When I got back that evening, a startling realisation dawned upon me – I have NEVER lubricated my clutch cable nor my throttle cable. Heck! I didn’t even know how to access it!

So when I got back home, I played with the clutch lever and throttle handle. Lo and behold! I did notice that my cables are beginning to feel “stiff” and slightly “sticky”. So I flipped through the 200NS service manual, whipped out my set of tools and can of WD40 and started squirting generously at both ends of both cables. I also took the opportunity to lube the clutch and throttle springs as a rust preventive maintenance.

Ah! So much smoother now…

Reminder to self – Don’t get stranded. Periodically lube the cables!

*Picture of frayed cable from internet. Thankfully, that is NOT my cable.

Updated Pulsar 200NS Recommended Service Intervals

The Bajaj Pulsar 200NS was introduced in 2012 with much fanfare then. It was the first 200cc triple-sparked single-cylinder engine that the Indian company ever produced – a technology revolution at that time. As with every new engine, service intervals called out in the owners manual tend to be on the conservative side for some checks. Take the valve / tappet clearance for example – it was recommended to check and adjust if necessary at every 5,000km!

Since 2012, Bajaj has sold a healthy number of 200NS and thus their engineering team also has a better idea of the performance and tolerances of the parts. In the latest version of the 200NS owner’s manual (combined as a 200NS and 200AS owner’s manual), some notable difference from the original Rev 1 (May 12) version of the 200NS manual as follows: Continue reading “Updated Pulsar 200NS Recommended Service Intervals”

Valve Clearance Check on my Pulsar 200NS

It’s been 14,000km since I had my engine top rebuilt in Chiang Mai and I’ve not done the valves clearance check on my Pulsar 200NS. And since it was the Chinese New Year holiday and I’ve completed my CNY visiting, with some time at hand, I decided to DIY the valve clearance check this afternoon.

To get to the valves, the following has to be removed: tank cover, fuel tank, air filter box, and then the valve head cover. I’ve previously blogged about the removal process of the above.

Remove these 4 special bolts from the engine head cover.

After removing the 4 bolts on the engine head cover / valve head cover, carefully remove the cover taking care not to damage the gasket. I visually inspected my head gasket and found it to be in excellent condition (approx 6 months old), and although I bought a new piece for this procedure, I had decided that it was good enough to re-use. I’d probably replace it if / when it starts to leak. Continue reading “Valve Clearance Check on my Pulsar 200NS”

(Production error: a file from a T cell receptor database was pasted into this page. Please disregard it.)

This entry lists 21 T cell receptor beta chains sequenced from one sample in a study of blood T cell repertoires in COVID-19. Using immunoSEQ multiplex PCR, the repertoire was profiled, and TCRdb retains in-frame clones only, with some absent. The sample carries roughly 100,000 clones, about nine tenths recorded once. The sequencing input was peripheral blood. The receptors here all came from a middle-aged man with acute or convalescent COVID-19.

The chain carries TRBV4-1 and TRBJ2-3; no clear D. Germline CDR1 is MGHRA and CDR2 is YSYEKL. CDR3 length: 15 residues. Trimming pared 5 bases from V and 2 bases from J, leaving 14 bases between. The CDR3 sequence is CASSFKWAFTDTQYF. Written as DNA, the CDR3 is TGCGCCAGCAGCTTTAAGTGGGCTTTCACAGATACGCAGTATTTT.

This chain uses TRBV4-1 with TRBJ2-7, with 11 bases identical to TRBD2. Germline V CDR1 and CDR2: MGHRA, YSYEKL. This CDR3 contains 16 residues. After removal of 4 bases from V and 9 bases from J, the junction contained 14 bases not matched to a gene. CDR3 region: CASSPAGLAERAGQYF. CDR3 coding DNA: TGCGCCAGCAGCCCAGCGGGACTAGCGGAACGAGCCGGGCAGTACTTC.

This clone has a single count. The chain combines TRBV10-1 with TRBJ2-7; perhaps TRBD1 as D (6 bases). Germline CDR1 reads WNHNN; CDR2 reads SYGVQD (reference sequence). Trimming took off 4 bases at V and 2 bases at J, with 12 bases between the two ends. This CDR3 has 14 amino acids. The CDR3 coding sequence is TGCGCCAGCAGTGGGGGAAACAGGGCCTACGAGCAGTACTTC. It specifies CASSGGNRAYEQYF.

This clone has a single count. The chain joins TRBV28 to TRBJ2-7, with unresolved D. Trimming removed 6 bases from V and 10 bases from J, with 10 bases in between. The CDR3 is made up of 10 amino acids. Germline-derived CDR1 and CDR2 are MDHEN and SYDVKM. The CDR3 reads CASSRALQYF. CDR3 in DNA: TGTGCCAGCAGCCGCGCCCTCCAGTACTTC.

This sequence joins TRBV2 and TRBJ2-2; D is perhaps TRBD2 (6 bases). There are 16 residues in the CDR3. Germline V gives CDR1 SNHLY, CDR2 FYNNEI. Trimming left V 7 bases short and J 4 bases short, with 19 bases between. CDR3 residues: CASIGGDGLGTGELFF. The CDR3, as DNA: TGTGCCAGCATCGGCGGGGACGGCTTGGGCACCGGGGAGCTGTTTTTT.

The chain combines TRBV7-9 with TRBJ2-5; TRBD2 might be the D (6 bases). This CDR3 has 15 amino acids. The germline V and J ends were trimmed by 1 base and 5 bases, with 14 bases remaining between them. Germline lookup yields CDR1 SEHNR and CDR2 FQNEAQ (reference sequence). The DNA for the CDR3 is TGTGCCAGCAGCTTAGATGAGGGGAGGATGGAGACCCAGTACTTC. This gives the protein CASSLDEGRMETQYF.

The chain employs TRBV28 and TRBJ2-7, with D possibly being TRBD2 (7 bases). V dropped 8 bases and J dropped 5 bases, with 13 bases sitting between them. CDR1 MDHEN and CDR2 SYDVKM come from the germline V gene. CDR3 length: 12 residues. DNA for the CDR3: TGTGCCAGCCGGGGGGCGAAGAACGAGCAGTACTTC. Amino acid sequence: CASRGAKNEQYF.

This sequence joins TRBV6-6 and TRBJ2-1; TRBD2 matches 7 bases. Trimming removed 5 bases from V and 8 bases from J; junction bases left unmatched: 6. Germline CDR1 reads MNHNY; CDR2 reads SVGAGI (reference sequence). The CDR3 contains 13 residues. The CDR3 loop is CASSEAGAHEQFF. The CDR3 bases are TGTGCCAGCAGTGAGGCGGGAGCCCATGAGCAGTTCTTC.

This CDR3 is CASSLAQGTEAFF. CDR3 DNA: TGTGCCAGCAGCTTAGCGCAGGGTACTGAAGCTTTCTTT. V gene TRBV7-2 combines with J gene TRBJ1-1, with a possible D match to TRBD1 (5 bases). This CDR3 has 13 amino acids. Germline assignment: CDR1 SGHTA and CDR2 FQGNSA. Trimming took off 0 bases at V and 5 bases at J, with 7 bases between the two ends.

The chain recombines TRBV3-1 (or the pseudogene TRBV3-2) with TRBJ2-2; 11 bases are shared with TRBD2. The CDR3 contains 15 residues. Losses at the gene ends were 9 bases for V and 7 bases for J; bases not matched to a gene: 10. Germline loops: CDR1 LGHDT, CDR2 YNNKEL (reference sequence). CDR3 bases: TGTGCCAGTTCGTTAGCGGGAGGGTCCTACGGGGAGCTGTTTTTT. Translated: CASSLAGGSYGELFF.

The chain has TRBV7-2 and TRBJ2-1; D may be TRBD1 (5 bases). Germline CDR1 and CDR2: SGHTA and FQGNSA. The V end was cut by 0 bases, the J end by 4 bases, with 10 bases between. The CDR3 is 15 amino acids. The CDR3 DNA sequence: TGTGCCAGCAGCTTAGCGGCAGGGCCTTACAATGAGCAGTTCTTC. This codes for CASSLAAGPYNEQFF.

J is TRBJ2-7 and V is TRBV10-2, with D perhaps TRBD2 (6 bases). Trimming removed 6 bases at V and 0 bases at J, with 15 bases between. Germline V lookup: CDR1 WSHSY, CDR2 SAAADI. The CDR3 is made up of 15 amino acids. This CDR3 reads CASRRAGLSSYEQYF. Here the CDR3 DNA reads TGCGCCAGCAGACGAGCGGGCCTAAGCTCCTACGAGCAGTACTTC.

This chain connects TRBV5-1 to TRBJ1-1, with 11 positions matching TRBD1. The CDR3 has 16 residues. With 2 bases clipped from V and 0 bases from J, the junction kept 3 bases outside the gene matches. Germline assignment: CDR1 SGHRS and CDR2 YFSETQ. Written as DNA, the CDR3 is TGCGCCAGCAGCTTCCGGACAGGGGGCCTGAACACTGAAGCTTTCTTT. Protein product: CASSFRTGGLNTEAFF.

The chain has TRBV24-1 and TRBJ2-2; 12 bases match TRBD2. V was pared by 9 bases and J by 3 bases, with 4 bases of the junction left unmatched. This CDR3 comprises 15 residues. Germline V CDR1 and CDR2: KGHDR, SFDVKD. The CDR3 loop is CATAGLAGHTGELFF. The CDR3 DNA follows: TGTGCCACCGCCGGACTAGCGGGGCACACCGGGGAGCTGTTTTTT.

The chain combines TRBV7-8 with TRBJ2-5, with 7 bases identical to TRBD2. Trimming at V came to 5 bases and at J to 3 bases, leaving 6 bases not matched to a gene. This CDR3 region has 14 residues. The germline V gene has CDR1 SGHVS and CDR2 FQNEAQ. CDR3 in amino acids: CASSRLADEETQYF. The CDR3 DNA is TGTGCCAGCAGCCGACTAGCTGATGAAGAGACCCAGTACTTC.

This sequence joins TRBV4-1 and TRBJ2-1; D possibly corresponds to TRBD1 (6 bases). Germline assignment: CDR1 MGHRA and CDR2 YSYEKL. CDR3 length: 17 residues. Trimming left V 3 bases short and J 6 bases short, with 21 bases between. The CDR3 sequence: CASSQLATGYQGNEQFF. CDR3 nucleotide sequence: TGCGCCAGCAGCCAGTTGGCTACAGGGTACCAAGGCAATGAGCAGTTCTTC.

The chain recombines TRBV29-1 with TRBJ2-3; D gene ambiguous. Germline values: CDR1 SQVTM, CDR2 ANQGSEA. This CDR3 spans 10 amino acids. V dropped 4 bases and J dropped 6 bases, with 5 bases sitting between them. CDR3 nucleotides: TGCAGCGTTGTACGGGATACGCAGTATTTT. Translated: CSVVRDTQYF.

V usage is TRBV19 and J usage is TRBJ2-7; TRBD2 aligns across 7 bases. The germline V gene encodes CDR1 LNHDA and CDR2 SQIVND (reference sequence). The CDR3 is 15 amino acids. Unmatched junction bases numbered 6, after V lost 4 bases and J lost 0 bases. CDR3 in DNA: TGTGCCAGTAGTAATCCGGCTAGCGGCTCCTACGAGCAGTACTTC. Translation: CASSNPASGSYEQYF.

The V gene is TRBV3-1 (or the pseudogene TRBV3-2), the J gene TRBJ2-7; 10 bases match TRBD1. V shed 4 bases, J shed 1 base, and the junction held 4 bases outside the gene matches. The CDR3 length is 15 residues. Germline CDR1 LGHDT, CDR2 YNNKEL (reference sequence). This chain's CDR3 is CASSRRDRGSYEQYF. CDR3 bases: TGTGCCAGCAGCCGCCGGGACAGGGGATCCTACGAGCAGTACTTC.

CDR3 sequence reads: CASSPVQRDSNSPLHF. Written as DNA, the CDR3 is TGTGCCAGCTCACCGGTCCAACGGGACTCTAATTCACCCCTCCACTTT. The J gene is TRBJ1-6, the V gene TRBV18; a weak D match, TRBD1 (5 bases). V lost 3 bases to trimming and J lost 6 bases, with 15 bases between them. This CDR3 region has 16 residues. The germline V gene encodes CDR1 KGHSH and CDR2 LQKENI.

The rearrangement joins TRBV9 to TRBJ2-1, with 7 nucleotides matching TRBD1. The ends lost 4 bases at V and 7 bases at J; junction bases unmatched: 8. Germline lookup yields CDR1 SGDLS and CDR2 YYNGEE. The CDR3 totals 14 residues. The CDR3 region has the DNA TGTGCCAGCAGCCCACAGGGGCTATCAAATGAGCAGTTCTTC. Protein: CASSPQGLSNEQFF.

Pulsar 200NS Front Sprocket Cleaning

When was the last time you opened up the front sprocket cover when chain cleaning? I don’t know about you, but I’ve been rather lazy to do just that. For the last 10,000km since the chain and sprocket set was replaced, I don’t recall myself opening up the front sprocket. After all, why does one need to? Especially if you’ve been diligent about cleaning and lubing the chain, right?


MASSIVE accumulation of gooey, pasty gunk! I would estimate this pic to contain only about 1/4 of the total gunk I eventually removed!

Continue reading “Pulsar 200NS Front Sprocket Cleaning”

Bajaj Pulsar 200NS DIY Maintenance Guide

I’ve received many requests for information on how to perform some DIY maintenance on the Pulsar 200NS. In this Bajaj Pulsar 200NS DIY Maintenance Guide, you’ll learn the following:

  1. Fuel tank cover removal.
  2. Fuel tank removal.
  3. Air filter replacement.
  4. Coolant replacement.

Some of the tools required:

  • 8mm, 10mm and 12mm hex sockets
  • Hex bit set
  • Phillips-head (+ shaped) screwdriver
  • Long-nose pliers

Continue reading “Bajaj Pulsar 200NS DIY Maintenance Guide”

Pulsar 200NS Side Stand Replacement

My bike’s side stand seem to have given in to the weight of the bike. When kicked down, it folds forward more than usual, causing the bike to lean forward more than usual. In fact, I was fearing that the side stand will one day reach a tipping point just give way. And if it happen to be in a typical Singapore motorcycle parking lot, it will make for some interesting motorcycle domino scene.

Eventually got it replaced at Universal Motors for S$20. Bike now leans more normal.